The Proof Eyewear team took a trip to Nepal in 2017 as part of their Do Good Program.

March 2020 will mark Proof’s ninth annual Do Good project—right now, Proof customers can go online to vote between Morocco, Samoa, and Cambodia. Once a country is chosen, Proof will partner with HELP International and Art of Visuals to develop a project that will allow them to support and give back to people in need.

A company spokesperson explained, “We dedicate ourselves to creating sustainable change related to economic development, environmental conservation, education, and visual health. Working together with the people of the country we have chosen, the projects are designed to help to co-create change and empower the people… Just like our glasses, our Do Good projects are not one-size-fits-all, our efforts specifically catered to the needs of individuals and communities of each country.”

Flint, Michigan-based Genusee makes their eyewear from recycled single-use plastic water bottles. Genusee is focused on effecting change in three main ways, a company spokesperson told Vision Monday. These are: reducing plastic waste, creating living-wage jobs, and establishing a new circular economy for the future of Flint. As part of that commitment, Genusee designed a buy-back program through which the company buys back used eyewear for a credit toward the customers’ next pair of glasses.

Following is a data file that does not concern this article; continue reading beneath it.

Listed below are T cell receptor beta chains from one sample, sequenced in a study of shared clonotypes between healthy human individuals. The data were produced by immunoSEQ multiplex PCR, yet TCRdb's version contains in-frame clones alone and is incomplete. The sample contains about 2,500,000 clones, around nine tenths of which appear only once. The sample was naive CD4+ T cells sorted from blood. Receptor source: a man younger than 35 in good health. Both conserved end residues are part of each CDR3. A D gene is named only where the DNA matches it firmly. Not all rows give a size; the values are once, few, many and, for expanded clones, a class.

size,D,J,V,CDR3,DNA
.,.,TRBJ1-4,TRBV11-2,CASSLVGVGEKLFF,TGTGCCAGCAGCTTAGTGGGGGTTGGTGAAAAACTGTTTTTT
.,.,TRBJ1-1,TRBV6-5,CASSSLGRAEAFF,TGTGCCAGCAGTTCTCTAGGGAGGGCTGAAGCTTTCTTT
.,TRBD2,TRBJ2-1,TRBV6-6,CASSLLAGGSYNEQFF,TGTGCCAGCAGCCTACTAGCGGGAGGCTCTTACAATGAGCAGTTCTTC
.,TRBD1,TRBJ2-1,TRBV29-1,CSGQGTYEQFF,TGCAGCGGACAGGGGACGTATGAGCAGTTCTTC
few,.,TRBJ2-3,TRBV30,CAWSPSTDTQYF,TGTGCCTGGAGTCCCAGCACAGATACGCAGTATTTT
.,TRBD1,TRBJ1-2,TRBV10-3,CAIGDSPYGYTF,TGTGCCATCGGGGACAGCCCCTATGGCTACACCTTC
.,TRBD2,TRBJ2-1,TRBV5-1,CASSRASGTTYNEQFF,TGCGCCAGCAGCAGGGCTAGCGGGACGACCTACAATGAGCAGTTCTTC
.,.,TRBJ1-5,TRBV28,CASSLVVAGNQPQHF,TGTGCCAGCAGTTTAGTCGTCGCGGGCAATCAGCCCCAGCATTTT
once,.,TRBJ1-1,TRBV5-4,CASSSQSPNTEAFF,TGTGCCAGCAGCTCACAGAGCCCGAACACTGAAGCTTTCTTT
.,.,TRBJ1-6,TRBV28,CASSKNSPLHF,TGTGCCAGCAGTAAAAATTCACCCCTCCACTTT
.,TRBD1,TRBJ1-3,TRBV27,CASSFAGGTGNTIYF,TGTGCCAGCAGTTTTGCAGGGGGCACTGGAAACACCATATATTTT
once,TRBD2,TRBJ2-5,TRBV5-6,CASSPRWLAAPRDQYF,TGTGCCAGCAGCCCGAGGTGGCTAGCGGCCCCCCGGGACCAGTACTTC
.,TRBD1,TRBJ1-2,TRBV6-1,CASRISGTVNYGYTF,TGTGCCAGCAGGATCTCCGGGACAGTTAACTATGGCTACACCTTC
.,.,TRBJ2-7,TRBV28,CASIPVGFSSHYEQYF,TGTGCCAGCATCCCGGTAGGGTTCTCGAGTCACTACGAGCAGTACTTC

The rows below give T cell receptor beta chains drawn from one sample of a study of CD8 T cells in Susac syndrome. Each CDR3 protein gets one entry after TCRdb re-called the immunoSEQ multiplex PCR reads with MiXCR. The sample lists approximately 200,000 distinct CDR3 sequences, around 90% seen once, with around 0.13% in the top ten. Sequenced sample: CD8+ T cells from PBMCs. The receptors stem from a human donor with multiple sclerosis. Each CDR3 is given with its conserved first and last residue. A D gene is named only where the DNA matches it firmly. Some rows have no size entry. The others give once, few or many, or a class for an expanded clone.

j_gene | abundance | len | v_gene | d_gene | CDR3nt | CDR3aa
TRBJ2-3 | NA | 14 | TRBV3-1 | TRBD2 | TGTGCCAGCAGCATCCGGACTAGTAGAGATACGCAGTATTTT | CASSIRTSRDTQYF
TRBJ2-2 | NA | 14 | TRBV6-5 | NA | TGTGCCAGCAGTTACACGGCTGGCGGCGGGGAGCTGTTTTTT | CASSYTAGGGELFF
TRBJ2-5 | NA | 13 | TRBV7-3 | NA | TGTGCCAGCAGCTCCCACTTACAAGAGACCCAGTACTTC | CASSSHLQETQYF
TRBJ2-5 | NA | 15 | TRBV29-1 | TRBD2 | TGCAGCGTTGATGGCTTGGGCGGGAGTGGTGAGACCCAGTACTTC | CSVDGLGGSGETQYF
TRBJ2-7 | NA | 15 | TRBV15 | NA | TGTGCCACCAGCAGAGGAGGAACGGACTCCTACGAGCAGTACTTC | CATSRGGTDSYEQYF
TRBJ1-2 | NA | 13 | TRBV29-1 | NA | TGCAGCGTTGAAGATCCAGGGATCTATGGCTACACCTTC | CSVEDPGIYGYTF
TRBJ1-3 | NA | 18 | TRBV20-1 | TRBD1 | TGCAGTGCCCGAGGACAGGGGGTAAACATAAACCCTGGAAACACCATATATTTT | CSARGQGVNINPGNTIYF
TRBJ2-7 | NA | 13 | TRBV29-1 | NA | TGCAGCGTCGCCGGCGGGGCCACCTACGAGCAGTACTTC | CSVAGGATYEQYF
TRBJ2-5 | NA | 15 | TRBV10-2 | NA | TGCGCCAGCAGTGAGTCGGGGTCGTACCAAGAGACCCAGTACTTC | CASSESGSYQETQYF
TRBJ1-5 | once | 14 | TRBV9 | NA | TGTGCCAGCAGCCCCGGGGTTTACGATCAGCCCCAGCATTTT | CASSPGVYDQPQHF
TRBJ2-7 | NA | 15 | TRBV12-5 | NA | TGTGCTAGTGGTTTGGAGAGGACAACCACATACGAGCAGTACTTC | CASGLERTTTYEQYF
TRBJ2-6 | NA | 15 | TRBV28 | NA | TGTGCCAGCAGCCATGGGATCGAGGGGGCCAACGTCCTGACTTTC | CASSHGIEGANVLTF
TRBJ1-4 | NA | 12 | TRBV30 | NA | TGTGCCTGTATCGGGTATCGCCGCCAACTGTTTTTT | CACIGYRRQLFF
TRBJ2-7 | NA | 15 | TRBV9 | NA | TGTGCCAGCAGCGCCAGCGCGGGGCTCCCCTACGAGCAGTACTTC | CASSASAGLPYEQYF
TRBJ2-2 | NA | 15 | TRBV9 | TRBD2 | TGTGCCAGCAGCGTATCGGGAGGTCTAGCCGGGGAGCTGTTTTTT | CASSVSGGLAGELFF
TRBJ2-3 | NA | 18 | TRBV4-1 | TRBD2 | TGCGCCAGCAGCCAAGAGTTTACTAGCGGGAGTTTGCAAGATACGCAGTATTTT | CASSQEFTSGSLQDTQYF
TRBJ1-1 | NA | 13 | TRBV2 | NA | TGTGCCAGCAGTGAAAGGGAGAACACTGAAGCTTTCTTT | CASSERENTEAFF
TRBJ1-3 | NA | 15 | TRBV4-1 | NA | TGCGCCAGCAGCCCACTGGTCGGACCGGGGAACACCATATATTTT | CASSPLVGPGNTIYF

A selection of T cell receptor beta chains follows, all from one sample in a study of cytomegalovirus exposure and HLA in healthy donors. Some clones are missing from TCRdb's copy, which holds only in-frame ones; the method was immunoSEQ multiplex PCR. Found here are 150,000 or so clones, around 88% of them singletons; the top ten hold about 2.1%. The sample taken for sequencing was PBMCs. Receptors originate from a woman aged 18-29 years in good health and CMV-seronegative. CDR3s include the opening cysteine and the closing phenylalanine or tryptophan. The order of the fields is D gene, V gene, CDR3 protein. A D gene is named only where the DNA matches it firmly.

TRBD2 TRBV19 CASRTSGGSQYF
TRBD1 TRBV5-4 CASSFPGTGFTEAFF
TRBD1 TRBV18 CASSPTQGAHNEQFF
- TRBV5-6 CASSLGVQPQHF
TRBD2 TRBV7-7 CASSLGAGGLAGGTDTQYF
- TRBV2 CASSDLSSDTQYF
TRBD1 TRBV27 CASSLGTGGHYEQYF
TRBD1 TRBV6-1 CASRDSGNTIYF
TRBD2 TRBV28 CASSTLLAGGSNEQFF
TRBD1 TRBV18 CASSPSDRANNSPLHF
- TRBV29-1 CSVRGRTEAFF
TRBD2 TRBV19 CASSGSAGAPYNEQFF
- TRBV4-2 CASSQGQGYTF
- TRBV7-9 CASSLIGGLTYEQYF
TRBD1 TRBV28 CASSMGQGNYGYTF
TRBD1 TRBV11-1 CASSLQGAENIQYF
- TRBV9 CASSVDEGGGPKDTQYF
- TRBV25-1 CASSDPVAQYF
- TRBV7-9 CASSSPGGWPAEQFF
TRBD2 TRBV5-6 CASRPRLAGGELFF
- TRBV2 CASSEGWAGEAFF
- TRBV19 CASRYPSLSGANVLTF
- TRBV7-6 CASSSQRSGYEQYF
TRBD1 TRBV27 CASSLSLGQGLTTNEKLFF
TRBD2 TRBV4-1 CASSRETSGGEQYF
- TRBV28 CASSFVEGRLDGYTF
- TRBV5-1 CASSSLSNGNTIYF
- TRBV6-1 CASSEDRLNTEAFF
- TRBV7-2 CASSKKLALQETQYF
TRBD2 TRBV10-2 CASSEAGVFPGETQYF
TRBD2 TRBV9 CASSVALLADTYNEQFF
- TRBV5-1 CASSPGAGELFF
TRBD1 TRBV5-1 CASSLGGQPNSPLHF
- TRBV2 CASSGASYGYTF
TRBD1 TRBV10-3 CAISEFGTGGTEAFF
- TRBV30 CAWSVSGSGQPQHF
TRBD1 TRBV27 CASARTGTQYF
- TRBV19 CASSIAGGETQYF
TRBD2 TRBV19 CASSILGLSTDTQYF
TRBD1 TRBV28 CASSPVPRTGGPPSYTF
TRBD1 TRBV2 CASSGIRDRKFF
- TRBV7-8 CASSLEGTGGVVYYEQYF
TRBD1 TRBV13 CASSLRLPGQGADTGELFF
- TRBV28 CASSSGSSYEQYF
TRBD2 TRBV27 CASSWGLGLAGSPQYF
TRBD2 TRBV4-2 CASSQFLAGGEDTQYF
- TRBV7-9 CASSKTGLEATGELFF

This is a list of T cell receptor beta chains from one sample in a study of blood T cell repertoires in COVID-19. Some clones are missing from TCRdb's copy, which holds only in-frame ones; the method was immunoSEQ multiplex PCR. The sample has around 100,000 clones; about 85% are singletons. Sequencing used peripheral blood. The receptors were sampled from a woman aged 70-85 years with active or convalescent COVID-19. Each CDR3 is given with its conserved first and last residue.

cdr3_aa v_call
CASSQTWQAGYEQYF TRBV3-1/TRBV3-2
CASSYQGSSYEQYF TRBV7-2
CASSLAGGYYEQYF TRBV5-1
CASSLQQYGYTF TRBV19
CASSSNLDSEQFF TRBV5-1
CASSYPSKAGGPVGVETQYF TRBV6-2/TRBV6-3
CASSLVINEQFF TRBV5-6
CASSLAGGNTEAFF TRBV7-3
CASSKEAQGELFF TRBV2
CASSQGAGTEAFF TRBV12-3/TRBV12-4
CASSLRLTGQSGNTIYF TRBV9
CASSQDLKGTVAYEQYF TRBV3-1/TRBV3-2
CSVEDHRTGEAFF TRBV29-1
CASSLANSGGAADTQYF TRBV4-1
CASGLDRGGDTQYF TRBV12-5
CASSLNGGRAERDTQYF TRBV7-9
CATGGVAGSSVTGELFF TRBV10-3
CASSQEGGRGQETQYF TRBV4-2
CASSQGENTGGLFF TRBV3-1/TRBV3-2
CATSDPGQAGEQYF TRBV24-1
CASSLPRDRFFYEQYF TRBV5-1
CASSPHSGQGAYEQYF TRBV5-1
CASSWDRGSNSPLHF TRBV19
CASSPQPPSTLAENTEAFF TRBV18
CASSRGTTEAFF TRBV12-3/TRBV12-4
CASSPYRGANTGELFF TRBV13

Within the luxury sector, Kering Group, including Kering Eyewear, have also shown a dedication toward building a more sustainable future. This year, Kering’s chairman and CEO François-Henri Pinault was one of the 32 original signatories of The Fashion Pact, a movement led by French president Emmanuel Macron to align the fashion industry with the UN’s Sustainable Development Goals. The signatories will report on their progress in September 2020.

In addition, Kering was also part of the Intergovernmental Platform on Biodiversity and Ecosystem Services’ (PPBES) first-ever private sector partnership. The partnership includes a “significant non-earmarked contribution to the IPBES Trust Fund by Kering,” Kering reported on its website.

And, at Shanghai Fashion Week, Kering held a “K Generation Talk & Award Ceremony” to recognize sustainable innovation in China. The ceremony was in partnership with Plug and Play, and recognized three Chinese startups, Melephant, Heyuan and FeiLiu Technology “for their disruptive innovations addressing sustainability challenges in the textile value chain,” said Kering on their website.

This is just a small sampling of Kering’s sustainability initiatives—the brand’s sustainability officer and head of international institutional affairs, Marie-Claire Daveu, heads up the company’s commitment to sustainability, which has three pillars: care, collaborate, and create.

In 2019, Kering was ranked the second most sustainable company in the world across all sectors in the 2019 Corporate Knights Global 100 ranking. The company also runs the Kering Foundation, which aims to combat violence against women.